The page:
The Nancy Pelosi era has come to an end.

After leading Democrats for the past two decades, the House speaker announced Thursday that she will step down next year from her seat at the top of the party, ending a landmark race to become the most powerful woman in U.S. history while clearing the way for a younger generation of up-and-coming lawmakers. to rise into the leadership ranks.

The announcement, which came shortly after midterm results officially handed control of the House to Republicans, sent shockwaves across Capitol Hill as lawmakers from both parties wrestled with the idea of ​​a Democratic House without Pelosi at the helm.

Still, the departure is only partial: Pelosi will relinquish her formal leadership seat but remain in Congress indefinitely, where she aims to take on a mentoring role and smooth the transition for any new leader to fill the mantle. Such a role would be unprecedented in modern memory — most leaders who retire soon leave Congress — but Pelosi is not one to do things by the book.

The floor of the House of Representatives during Pelosi’s speech was a study in partisan contrasts. While her Democratic allies flocked to their side of the chamber, filling nearly every seat, the Republican side of the chamber was virtually empty — a sign of how polarized Congress has become in recent years.

Only a handful of GOP lawmakers attended the speech, including Reps. Joe Wilson (S.C.), Tim Burchett (Tennessee), Doug LaMalfo (Calif.) and Young Kim (Calif.). But the vast majority of Republicans skipped the event, including House Minority Leader Kevin McCarthy (D-Calif.). Only one member of the GOP leadership team was in attendance: Rep. Steve Scalise (R-LaGandino), who gave Pelosi a standing ovation at the end.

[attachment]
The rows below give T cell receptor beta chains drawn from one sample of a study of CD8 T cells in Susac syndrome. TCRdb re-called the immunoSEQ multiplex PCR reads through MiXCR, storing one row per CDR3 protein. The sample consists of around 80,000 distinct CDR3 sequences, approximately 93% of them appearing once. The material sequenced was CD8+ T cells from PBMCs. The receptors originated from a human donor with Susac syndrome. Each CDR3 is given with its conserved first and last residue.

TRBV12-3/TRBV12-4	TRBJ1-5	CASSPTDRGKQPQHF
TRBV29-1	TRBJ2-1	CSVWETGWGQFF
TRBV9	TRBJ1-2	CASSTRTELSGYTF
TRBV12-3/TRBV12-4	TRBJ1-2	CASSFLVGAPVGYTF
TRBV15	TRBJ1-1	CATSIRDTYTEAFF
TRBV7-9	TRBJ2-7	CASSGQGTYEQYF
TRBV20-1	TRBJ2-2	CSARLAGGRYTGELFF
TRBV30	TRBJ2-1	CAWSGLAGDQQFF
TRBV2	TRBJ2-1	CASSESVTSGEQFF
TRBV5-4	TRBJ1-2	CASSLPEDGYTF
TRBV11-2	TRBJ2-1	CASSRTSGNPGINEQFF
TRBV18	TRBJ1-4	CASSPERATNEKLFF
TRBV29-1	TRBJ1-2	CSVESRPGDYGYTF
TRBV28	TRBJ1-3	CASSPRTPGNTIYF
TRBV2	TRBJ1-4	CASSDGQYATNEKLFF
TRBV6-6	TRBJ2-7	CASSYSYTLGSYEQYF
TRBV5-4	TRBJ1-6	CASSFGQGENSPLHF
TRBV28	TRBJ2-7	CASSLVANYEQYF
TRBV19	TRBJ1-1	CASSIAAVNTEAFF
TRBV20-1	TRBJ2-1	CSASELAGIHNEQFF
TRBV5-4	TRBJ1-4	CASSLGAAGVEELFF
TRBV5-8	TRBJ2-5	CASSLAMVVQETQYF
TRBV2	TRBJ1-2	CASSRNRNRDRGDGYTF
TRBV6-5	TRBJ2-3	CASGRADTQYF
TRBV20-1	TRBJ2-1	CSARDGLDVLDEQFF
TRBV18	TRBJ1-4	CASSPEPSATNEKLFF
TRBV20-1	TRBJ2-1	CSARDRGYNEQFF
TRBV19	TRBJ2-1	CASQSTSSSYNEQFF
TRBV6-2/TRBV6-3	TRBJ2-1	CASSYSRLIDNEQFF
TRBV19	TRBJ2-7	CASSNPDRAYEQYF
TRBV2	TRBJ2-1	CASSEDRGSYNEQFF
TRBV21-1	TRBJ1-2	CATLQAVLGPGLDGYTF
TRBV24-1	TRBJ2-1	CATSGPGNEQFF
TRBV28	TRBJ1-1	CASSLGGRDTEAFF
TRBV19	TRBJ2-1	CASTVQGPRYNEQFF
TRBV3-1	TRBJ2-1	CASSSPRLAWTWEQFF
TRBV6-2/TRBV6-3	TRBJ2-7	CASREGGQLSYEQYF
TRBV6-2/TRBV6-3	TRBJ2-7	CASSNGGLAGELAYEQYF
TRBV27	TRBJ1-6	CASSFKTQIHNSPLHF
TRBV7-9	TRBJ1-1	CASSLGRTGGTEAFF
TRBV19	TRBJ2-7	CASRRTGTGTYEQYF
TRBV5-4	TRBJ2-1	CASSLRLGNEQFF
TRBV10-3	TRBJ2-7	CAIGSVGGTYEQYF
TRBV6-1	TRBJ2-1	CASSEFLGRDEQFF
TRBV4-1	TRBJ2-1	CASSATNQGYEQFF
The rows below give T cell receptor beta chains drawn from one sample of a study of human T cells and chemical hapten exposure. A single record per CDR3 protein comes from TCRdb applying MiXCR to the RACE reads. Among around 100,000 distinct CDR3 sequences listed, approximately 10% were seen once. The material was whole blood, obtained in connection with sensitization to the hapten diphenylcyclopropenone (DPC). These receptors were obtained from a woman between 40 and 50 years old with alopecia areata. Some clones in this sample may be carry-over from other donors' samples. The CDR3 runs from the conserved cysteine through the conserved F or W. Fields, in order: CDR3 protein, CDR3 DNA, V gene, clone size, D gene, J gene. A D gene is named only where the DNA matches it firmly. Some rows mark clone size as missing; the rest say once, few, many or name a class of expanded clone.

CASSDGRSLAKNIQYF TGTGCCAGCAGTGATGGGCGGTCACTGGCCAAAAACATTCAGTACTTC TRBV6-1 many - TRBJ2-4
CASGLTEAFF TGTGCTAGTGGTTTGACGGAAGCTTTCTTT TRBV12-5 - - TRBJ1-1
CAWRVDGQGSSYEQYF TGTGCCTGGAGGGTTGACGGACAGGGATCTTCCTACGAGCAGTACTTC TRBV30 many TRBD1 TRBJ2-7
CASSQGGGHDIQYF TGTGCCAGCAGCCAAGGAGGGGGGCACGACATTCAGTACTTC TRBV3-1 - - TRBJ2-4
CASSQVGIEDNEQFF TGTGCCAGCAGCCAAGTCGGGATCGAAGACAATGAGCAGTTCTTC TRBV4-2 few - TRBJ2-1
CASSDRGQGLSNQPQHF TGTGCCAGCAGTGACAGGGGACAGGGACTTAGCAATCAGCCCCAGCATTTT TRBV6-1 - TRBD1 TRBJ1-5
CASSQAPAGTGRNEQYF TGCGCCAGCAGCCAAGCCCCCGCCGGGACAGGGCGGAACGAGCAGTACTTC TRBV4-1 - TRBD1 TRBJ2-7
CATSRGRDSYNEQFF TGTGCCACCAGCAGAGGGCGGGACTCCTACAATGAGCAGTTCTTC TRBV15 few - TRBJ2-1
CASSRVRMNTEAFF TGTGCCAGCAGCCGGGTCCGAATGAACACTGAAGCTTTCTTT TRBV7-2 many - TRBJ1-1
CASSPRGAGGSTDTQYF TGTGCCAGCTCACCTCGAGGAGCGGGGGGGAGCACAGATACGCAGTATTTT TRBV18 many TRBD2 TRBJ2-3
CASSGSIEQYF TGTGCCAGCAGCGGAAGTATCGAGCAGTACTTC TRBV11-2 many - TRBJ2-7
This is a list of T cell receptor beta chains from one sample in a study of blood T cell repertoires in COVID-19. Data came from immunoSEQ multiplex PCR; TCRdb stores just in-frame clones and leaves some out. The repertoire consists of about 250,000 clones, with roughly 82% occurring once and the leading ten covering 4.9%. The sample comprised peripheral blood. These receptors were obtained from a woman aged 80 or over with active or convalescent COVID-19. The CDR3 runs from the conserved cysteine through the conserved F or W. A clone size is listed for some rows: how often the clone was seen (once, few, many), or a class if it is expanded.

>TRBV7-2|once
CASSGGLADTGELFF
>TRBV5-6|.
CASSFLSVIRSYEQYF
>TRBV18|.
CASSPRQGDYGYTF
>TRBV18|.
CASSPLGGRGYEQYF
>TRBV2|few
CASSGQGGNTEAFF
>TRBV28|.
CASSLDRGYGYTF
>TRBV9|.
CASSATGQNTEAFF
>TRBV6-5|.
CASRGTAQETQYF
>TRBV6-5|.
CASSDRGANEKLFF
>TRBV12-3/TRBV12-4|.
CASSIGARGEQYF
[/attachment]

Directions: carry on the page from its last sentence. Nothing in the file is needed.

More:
Burchett and LaMalfa later hugged Pelosi.

Her announcement ends a perennial game of speculation surrounding the future of the most powerful lawmaker on Capitol Hill, and she kept them guessing to the last.

After the Democrats stopped the red tide in this year’s election, she was lots of talk that Pelosi can stay in office if she wants to, despite her previous promise to step down at the end of that term.

Ultimately, Pelosi suggested that her decision to withdraw had more to do with the recent attack on her husband, Paul Pelosi, who was beaten with a hammer last month at the family’s San Francisco home by an assailant who police said was targeting the speaker. .

By staying out of the leadership role in Congress, Pelosi can remain influential as an adviser, fundraiser and vote-getter while taking her foot off the gas of her notoriously hectic schedule — a hybrid role that will allow her to spend more time with her recovering husband. .

On Capitol Hill, the changes will be seismic.

Pelassi has led House Democrats since 2003, the longest tenure of any party since the legendary tenure of Sam Rayburn, D-Texas, who died in office in 1961. During these 20 years, it has seen the adoption of some of the most significant legislative achievements of the last half century; raised more than $1.2 billion for the party; and broke the glass ceiling in 2007 when she became the first woman to serve as Speaker of the House of Representatives—a feat she repeated in 2019.